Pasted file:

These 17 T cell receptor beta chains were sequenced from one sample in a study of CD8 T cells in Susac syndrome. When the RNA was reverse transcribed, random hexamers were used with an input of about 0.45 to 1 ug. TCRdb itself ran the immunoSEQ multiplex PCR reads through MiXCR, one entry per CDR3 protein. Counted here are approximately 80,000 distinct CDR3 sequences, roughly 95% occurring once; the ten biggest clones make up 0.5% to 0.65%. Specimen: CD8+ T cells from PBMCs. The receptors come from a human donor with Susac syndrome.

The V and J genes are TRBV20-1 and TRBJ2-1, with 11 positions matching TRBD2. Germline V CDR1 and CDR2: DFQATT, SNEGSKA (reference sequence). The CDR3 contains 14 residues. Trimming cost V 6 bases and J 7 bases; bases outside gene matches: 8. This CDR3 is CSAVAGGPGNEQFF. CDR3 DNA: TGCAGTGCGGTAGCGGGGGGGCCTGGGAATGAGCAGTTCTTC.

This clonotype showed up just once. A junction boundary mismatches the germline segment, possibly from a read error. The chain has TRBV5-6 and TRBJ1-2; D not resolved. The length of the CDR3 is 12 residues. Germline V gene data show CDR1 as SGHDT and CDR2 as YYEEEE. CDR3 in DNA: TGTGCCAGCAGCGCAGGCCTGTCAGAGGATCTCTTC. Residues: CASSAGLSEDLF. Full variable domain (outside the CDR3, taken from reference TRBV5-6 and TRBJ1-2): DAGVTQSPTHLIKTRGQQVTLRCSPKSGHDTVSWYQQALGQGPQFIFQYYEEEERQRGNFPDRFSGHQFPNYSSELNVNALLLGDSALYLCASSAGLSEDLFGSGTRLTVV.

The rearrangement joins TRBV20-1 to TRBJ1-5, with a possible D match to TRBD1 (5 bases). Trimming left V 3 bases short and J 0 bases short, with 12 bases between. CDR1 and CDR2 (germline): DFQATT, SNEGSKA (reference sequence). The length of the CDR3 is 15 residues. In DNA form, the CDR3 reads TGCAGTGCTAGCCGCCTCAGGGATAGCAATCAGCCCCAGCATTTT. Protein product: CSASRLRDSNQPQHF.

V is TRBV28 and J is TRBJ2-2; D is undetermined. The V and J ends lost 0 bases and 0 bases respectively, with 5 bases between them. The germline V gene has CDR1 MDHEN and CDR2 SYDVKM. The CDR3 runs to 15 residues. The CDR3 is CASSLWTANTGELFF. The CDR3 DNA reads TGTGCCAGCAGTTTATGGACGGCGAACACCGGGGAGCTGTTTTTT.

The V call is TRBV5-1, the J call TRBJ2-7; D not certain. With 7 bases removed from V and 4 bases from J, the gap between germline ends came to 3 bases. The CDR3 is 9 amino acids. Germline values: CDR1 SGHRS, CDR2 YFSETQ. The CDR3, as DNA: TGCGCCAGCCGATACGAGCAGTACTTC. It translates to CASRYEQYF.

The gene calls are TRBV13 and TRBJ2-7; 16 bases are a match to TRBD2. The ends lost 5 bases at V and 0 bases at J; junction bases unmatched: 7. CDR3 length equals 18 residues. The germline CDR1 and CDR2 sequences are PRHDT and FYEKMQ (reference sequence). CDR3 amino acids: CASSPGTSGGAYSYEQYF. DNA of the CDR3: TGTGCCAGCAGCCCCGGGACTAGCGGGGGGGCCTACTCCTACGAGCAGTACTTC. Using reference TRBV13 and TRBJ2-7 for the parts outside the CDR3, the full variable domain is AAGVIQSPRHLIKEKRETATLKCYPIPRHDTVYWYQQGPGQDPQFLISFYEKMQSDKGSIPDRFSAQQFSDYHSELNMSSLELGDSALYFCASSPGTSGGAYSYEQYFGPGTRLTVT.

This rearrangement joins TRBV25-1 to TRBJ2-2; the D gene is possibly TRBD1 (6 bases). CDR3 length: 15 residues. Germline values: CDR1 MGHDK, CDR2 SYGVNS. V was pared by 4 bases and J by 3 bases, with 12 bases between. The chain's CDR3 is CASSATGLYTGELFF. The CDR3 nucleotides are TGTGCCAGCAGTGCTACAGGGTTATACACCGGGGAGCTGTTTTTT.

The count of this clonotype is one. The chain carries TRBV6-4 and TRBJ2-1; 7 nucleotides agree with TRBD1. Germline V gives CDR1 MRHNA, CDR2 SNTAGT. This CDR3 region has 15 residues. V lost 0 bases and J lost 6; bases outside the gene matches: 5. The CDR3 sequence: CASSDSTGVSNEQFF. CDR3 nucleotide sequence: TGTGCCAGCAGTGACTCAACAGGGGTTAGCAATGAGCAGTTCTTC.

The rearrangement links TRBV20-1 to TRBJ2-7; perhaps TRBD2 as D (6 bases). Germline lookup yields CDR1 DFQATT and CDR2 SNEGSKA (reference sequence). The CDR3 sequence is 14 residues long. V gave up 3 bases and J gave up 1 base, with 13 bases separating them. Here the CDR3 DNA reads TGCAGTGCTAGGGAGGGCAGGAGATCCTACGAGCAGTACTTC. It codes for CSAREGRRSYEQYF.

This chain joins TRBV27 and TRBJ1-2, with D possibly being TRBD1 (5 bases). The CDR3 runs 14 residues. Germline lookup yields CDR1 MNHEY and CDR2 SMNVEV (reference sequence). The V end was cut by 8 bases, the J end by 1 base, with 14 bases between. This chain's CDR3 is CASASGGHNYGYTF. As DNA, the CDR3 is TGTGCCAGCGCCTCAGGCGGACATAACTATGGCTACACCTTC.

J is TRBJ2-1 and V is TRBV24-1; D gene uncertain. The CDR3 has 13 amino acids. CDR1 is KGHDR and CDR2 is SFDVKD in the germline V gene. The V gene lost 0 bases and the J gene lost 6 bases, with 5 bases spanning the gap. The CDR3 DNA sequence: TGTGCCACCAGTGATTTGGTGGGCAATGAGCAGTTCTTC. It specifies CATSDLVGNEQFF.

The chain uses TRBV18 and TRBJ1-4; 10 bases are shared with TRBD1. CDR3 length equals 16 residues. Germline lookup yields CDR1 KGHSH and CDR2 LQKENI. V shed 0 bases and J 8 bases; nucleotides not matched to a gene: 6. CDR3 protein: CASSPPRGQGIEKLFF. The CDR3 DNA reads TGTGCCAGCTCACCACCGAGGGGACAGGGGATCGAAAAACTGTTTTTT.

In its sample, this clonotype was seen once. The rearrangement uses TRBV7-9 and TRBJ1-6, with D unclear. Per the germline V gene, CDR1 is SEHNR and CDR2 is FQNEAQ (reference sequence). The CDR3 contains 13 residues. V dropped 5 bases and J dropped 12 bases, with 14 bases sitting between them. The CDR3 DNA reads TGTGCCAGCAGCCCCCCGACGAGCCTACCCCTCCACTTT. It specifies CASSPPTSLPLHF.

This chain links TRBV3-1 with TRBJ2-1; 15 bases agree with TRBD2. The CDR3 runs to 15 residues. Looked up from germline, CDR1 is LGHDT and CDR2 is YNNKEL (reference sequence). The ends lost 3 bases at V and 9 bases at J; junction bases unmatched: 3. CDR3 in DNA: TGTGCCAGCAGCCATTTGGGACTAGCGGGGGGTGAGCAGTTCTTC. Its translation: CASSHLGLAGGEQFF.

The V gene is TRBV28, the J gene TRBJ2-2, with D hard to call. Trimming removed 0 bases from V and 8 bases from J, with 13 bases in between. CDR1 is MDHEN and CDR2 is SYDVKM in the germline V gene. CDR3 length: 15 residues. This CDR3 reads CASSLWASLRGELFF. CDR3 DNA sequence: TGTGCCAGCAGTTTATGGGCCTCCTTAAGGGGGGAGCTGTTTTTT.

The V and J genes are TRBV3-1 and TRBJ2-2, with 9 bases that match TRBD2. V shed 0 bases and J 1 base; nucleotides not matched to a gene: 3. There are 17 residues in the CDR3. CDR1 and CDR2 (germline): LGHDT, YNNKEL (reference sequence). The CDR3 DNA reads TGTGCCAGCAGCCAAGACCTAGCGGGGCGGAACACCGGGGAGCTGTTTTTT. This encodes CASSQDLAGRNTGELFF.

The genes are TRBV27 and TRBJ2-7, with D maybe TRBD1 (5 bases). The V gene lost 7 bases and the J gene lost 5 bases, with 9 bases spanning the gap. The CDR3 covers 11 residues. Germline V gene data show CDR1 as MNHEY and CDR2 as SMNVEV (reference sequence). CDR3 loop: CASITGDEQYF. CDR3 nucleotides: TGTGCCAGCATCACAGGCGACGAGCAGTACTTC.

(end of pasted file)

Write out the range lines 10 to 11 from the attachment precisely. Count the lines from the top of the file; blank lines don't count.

The rearrangement links TRBV20-1 to TRBJ2-7; perhaps TRBD2 as D (6 bases). Germline lookup yields CDR1 DFQATT and CDR2 SNEGSKA (reference sequence). The CDR3 sequence is 14 residues long. V gave up 3 bases and J gave up 1 base, with 13 bases separating them. Here the CDR3 DNA reads TGCAGTGCTAGGGAGGGCAGGAGATCCTACGAGCAGTACTTC. It codes for CSAREGRRSYEQYF.

This chain joins TRBV27 and TRBJ1-2, with D possibly being TRBD1 (5 bases). The CDR3 runs 14 residues. Germline lookup yields CDR1 MNHEY and CDR2 SMNVEV (reference sequence). The V end was cut by 8 bases, the J end by 1 base, with 14 bases between. This chain's CDR3 is CASASGGHNYGYTF. As DNA, the CDR3 is TGTGCCAGCGCCTCAGGCGGACATAACTATGGCTACACCTTC.